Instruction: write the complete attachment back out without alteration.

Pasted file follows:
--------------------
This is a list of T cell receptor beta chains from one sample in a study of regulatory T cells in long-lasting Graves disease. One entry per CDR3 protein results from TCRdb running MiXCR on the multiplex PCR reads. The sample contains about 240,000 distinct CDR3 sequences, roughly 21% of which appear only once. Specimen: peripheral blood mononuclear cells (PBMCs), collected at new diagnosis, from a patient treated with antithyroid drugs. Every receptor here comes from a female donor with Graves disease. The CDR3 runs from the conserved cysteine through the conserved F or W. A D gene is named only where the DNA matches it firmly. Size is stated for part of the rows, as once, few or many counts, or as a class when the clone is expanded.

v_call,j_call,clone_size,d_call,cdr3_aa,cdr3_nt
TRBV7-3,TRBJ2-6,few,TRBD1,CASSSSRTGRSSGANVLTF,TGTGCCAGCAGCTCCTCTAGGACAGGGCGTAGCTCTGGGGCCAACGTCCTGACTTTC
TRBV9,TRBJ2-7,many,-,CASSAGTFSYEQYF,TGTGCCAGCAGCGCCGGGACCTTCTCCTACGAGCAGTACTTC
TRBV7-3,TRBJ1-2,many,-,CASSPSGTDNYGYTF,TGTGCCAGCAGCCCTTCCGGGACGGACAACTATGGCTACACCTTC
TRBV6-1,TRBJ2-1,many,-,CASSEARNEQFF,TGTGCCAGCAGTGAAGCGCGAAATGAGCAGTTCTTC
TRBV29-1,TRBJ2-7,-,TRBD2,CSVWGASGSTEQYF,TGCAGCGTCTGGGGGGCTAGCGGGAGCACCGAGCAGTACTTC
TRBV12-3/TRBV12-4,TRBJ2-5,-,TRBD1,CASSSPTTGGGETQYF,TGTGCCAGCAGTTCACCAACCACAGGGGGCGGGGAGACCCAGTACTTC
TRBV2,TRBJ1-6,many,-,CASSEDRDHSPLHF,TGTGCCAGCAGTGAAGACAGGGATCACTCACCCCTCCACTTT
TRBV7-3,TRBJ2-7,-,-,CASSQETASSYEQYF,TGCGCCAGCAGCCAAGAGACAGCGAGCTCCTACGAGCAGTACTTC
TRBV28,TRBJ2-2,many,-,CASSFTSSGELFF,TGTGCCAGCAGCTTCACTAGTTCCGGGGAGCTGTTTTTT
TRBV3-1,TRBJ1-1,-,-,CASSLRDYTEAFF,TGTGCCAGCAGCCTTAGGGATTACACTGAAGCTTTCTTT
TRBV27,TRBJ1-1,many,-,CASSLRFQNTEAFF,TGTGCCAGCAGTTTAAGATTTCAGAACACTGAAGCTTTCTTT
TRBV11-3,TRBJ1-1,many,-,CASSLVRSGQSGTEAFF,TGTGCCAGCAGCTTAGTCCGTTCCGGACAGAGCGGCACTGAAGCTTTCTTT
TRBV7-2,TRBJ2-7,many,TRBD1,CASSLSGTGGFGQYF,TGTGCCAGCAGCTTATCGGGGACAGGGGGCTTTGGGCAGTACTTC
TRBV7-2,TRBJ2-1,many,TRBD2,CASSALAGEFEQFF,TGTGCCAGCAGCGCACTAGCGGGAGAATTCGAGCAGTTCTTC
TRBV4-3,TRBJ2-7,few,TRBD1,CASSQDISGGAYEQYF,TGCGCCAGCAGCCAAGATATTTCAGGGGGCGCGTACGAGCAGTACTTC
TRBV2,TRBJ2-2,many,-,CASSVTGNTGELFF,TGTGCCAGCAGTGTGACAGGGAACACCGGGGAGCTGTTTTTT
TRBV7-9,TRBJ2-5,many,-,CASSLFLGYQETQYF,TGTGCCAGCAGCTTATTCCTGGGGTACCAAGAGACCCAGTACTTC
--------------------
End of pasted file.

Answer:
This is a list of T cell receptor beta chains from one sample in a study of regulatory T cells in long-lasting Graves disease. One entry per CDR3 protein results from TCRdb running MiXCR on the multiplex PCR reads. The sample contains about 240,000 distinct CDR3 sequences, roughly 21% of which appear only once. Specimen: peripheral blood mononuclear cells (PBMCs), collected at new diagnosis, from a patient treated with antithyroid drugs. Every receptor here comes from a female donor with Graves disease. The CDR3 runs from the conserved cysteine through the conserved F or W. A D gene is named only where the DNA matches it firmly. Size is stated for part of the rows, as once, few or many counts, or as a class when the clone is expanded.

v_call,j_call,clone_size,d_call,cdr3_aa,cdr3_nt
TRBV7-3,TRBJ2-6,few,TRBD1,CASSSSRTGRSSGANVLTF,TGTGCCAGCAGCTCCTCTAGGACAGGGCGTAGCTCTGGGGCCAACGTCCTGACTTTC
TRBV9,TRBJ2-7,many,-,CASSAGTFSYEQYF,TGTGCCAGCAGCGCCGGGACCTTCTCCTACGAGCAGTACTTC
TRBV7-3,TRBJ1-2,many,-,CASSPSGTDNYGYTF,TGTGCCAGCAGCCCTTCCGGGACGGACAACTATGGCTACACCTTC
TRBV6-1,TRBJ2-1,many,-,CASSEARNEQFF,TGTGCCAGCAGTGAAGCGCGAAATGAGCAGTTCTTC
TRBV29-1,TRBJ2-7,-,TRBD2,CSVWGASGSTEQYF,TGCAGCGTCTGGGGGGCTAGCGGGAGCACCGAGCAGTACTTC
TRBV12-3/TRBV12-4,TRBJ2-5,-,TRBD1,CASSSPTTGGGETQYF,TGTGCCAGCAGTTCACCAACCACAGGGGGCGGGGAGACCCAGTACTTC
TRBV2,TRBJ1-6,many,-,CASSEDRDHSPLHF,TGTGCCAGCAGTGAAGACAGGGATCACTCACCCCTCCACTTT
TRBV7-3,TRBJ2-7,-,-,CASSQETASSYEQYF,TGCGCCAGCAGCCAAGAGACAGCGAGCTCCTACGAGCAGTACTTC
TRBV28,TRBJ2-2,many,-,CASSFTSSGELFF,TGTGCCAGCAGCTTCACTAGTTCCGGGGAGCTGTTTTTT
TRBV3-1,TRBJ1-1,-,-,CASSLRDYTEAFF,TGTGCCAGCAGCCTTAGGGATTACACTGAAGCTTTCTTT
TRBV27,TRBJ1-1,many,-,CASSLRFQNTEAFF,TGTGCCAGCAGTTTAAGATTTCAGAACACTGAAGCTTTCTTT
TRBV11-3,TRBJ1-1,many,-,CASSLVRSGQSGTEAFF,TGTGCCAGCAGCTTAGTCCGTTCCGGACAGAGCGGCACTGAAGCTTTCTTT
TRBV7-2,TRBJ2-7,many,TRBD1,CASSLSGTGGFGQYF,TGTGCCAGCAGCTTATCGGGGACAGGGGGCTTTGGGCAGTACTTC
TRBV7-2,TRBJ2-1,many,TRBD2,CASSALAGEFEQFF,TGTGCCAGCAGCGCACTAGCGGGAGAATTCGAGCAGTTCTTC
TRBV4-3,TRBJ2-7,few,TRBD1,CASSQDISGGAYEQYF,TGCGCCAGCAGCCAAGATATTTCAGGGGGCGCGTACGAGCAGTACTTC
TRBV2,TRBJ2-2,many,-,CASSVTGNTGELFF,TGTGCCAGCAGTGTGACAGGGAACACCGGGGAGCTGTTTTTT
TRBV7-9,TRBJ2-5,many,-,CASSLFLGYQETQYF,TGTGCCAGCAGCTTATTCCTGGGGTACCAAGAGACCCAGTACTTC